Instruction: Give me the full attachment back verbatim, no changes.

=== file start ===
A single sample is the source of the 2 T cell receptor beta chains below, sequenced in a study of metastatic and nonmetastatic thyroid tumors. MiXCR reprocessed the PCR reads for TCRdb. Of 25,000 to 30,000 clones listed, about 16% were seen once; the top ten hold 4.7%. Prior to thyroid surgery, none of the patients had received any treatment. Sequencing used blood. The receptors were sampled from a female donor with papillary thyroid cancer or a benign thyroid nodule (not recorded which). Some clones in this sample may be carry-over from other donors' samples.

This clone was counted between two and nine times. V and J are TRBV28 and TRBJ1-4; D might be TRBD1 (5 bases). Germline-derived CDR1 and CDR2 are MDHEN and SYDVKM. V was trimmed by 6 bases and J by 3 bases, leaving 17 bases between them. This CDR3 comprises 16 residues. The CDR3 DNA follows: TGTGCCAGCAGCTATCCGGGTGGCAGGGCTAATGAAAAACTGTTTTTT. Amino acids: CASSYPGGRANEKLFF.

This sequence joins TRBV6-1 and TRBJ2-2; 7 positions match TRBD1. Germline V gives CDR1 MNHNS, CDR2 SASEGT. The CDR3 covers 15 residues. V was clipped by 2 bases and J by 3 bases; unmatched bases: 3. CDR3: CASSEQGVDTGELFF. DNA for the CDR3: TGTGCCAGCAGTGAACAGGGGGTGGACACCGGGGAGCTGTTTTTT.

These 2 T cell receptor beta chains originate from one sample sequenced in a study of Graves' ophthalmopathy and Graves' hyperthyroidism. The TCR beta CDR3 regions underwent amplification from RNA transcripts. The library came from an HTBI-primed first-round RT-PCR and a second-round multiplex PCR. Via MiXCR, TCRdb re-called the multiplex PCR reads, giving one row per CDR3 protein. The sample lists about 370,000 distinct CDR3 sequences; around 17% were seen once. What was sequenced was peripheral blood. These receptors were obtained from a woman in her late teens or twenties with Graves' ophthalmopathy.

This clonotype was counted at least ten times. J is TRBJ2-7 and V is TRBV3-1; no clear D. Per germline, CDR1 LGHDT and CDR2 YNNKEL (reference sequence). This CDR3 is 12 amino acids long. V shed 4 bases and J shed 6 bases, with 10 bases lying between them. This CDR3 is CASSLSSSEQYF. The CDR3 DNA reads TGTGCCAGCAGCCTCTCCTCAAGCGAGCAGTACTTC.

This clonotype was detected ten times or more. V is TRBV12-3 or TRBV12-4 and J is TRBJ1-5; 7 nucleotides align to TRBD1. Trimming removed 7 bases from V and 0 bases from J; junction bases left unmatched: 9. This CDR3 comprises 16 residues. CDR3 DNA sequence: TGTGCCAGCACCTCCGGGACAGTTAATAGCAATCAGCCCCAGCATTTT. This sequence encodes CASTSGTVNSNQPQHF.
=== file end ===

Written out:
A single sample is the source of the 2 T cell receptor beta chains below, sequenced in a study of metastatic and nonmetastatic thyroid tumors. MiXCR reprocessed the PCR reads for TCRdb. Of 25,000 to 30,000 clones listed, about 16% were seen once; the top ten hold 4.7%. Prior to thyroid surgery, none of the patients had received any treatment. Sequencing used blood. The receptors were sampled from a female donor with papillary thyroid cancer or a benign thyroid nodule (not recorded which). Some clones in this sample may be carry-over from other donors' samples.

This clone was counted between two and nine times. V and J are TRBV28 and TRBJ1-4; D might be TRBD1 (5 bases). Germline-derived CDR1 and CDR2 are MDHEN and SYDVKM. V was trimmed by 6 bases and J by 3 bases, leaving 17 bases between them. This CDR3 comprises 16 residues. The CDR3 DNA follows: TGTGCCAGCAGCTATCCGGGTGGCAGGGCTAATGAAAAACTGTTTTTT. Amino acids: CASSYPGGRANEKLFF.

This sequence joins TRBV6-1 and TRBJ2-2; 7 positions match TRBD1. Germline V gives CDR1 MNHNS, CDR2 SASEGT. The CDR3 covers 15 residues. V was clipped by 2 bases and J by 3 bases; unmatched bases: 3. CDR3: CASSEQGVDTGELFF. DNA for the CDR3: TGTGCCAGCAGTGAACAGGGGGTGGACACCGGGGAGCTGTTTTTT.

These 2 T cell receptor beta chains originate from one sample sequenced in a study of Graves' ophthalmopathy and Graves' hyperthyroidism. The TCR beta CDR3 regions underwent amplification from RNA transcripts. The library came from an HTBI-primed first-round RT-PCR and a second-round multiplex PCR. Via MiXCR, TCRdb re-called the multiplex PCR reads, giving one row per CDR3 protein. The sample lists about 370,000 distinct CDR3 sequences; around 17% were seen once. What was sequenced was peripheral blood. These receptors were obtained from a woman in her late teens or twenties with Graves' ophthalmopathy.

This clonotype was counted at least ten times. J is TRBJ2-7 and V is TRBV3-1; no clear D. Per germline, CDR1 LGHDT and CDR2 YNNKEL (reference sequence). This CDR3 is 12 amino acids long. V shed 4 bases and J shed 6 bases, with 10 bases lying between them. This CDR3 is CASSLSSSEQYF. The CDR3 DNA reads TGTGCCAGCAGCCTCTCCTCAAGCGAGCAGTACTTC.

This clonotype was detected ten times or more. V is TRBV12-3 or TRBV12-4 and J is TRBJ1-5; 7 nucleotides align to TRBD1. Trimming removed 7 bases from V and 0 bases from J; junction bases left unmatched: 9. This CDR3 comprises 16 residues. CDR3 DNA sequence: TGTGCCAGCACCTCCGGGACAGTTAATAGCAATCAGCCCCAGCATTTT. This sequence encodes CASTSGTVNSNQPQHF.